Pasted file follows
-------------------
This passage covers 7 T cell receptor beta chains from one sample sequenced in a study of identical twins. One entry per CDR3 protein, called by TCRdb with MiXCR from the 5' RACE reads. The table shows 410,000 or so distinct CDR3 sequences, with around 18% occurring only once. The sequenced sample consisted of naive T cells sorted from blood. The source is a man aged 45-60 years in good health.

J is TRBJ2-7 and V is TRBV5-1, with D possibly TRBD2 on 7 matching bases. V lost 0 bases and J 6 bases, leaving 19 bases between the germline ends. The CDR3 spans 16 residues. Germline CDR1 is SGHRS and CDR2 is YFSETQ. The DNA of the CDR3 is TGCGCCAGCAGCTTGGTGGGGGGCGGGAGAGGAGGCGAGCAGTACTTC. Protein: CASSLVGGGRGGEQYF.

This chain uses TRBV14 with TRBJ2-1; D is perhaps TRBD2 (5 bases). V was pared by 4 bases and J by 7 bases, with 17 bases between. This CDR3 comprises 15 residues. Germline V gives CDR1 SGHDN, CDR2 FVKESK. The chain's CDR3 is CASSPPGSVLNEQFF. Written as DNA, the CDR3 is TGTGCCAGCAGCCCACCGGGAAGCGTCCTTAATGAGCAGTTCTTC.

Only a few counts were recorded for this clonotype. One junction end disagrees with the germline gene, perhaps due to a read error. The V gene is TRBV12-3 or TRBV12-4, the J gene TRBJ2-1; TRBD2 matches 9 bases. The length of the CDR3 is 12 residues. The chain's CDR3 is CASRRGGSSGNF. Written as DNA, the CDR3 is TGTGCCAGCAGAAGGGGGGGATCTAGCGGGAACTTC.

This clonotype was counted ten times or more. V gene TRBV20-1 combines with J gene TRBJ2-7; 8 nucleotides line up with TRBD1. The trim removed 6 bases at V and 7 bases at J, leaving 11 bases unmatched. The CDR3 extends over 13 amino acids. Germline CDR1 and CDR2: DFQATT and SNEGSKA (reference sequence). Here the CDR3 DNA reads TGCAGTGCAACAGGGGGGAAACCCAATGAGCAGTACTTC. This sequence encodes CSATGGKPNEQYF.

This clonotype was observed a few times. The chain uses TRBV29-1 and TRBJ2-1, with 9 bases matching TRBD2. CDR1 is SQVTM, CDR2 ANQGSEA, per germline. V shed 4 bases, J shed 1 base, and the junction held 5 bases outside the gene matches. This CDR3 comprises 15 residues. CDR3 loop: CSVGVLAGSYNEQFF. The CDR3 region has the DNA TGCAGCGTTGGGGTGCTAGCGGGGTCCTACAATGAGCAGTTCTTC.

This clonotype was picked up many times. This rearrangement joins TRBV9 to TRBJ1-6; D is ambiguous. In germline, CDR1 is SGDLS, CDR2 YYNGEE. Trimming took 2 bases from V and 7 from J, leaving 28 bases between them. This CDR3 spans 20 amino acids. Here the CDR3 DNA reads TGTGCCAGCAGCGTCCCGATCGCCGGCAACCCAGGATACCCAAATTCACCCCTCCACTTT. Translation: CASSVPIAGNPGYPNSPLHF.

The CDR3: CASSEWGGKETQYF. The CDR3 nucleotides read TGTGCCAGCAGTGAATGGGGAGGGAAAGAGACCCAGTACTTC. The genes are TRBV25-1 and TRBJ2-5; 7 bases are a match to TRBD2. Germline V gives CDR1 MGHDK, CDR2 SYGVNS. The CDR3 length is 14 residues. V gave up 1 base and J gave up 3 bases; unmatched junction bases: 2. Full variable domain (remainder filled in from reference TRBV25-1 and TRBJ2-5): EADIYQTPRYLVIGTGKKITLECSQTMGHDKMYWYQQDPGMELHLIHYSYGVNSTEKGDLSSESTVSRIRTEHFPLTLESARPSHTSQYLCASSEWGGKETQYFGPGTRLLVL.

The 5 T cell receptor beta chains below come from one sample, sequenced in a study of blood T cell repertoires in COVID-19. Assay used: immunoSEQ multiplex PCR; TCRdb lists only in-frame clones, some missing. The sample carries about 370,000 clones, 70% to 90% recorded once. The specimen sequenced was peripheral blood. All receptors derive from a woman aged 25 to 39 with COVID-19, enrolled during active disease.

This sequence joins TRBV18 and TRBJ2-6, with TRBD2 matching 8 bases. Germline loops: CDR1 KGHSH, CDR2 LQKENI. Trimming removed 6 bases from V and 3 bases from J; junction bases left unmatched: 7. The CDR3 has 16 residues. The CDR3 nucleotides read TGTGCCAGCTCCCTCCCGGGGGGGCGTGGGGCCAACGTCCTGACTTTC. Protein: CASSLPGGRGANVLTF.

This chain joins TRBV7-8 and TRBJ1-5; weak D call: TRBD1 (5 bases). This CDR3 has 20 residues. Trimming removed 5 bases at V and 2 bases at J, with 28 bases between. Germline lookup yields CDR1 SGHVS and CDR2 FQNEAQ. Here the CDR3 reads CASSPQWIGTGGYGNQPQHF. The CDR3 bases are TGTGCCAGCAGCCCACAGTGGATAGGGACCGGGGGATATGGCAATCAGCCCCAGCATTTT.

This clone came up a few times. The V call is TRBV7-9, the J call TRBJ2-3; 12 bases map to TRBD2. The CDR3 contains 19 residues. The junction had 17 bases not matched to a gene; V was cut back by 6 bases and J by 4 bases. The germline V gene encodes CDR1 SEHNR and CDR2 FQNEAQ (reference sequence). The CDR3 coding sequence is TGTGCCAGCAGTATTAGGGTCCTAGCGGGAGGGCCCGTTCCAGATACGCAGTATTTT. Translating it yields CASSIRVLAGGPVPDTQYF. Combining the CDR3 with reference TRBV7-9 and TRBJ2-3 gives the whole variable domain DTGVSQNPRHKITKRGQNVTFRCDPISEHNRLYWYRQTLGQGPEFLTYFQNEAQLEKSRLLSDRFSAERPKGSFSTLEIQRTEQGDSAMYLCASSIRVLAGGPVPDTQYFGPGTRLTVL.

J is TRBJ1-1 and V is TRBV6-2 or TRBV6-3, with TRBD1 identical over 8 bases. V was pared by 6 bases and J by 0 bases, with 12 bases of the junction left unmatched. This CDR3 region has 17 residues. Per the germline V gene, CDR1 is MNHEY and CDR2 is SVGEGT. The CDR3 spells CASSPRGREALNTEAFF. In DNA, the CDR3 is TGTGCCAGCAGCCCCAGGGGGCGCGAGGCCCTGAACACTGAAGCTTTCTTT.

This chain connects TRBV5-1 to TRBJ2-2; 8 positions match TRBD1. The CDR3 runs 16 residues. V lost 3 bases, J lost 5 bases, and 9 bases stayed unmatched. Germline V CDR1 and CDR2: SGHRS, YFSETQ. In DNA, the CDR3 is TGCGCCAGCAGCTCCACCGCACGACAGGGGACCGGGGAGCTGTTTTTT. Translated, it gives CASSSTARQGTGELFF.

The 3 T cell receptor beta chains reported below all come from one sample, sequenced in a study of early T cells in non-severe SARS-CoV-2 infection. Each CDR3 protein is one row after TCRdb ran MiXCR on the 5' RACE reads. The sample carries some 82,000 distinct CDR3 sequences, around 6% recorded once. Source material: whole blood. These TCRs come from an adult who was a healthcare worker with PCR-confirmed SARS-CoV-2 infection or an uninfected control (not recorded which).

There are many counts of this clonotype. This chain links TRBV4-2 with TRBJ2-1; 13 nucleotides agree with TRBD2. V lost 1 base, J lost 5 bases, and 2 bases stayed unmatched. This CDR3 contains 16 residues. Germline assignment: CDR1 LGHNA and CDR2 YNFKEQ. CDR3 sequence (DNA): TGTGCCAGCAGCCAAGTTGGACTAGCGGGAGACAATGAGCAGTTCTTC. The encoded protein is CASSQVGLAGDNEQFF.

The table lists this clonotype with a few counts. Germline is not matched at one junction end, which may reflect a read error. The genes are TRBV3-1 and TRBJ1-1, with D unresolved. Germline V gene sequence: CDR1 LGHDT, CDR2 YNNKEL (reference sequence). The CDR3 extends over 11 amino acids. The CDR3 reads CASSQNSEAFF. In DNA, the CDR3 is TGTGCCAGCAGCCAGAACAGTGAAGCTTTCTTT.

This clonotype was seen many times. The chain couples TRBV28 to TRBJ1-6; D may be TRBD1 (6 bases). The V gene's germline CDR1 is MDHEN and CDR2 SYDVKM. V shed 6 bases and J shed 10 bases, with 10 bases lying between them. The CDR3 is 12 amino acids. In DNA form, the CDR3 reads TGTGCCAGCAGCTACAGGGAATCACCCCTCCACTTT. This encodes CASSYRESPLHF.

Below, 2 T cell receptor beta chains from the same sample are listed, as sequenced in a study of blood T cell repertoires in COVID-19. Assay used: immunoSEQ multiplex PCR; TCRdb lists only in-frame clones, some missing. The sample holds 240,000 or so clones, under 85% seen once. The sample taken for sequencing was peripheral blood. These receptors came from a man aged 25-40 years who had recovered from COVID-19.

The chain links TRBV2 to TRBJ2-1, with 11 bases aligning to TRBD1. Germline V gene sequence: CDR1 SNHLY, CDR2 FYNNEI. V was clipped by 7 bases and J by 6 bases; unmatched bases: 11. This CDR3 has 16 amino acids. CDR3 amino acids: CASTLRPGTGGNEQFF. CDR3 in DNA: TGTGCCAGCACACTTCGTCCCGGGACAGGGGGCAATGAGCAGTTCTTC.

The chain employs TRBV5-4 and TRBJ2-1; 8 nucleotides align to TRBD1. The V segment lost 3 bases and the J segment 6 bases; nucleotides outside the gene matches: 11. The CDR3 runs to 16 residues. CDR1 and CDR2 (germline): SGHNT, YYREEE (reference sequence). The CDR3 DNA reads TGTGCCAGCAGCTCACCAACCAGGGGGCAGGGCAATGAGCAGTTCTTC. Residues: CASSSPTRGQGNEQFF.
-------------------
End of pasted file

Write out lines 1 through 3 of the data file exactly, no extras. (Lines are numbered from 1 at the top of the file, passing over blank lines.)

This passage covers 7 T cell receptor beta chains from one sample sequenced in a study of identical twins. One entry per CDR3 protein, called by TCRdb with MiXCR from the 5' RACE reads. The table shows 410,000 or so distinct CDR3 sequences, with around 18% occurring only once. The sequenced sample consisted of naive T cells sorted from blood. The source is a man aged 45-60 years in good health.

J is TRBJ2-7 and V is TRBV5-1, with D possibly TRBD2 on 7 matching bases. V lost 0 bases and J 6 bases, leaving 19 bases between the germline ends. The CDR3 spans 16 residues. Germline CDR1 is SGHRS and CDR2 is YFSETQ. The DNA of the CDR3 is TGCGCCAGCAGCTTGGTGGGGGGCGGGAGAGGAGGCGAGCAGTACTTC. Protein: CASSLVGGGRGGEQYF.

This chain uses TRBV14 with TRBJ2-1; D is perhaps TRBD2 (5 bases). V was pared by 4 bases and J by 7 bases, with 17 bases between. This CDR3 comprises 15 residues. Germline V gives CDR1 SGHDN, CDR2 FVKESK. The chain's CDR3 is CASSPPGSVLNEQFF. Written as DNA, the CDR3 is TGTGCCAGCAGCCCACCGGGAAGCGTCCTTAATGAGCAGTTCTTC.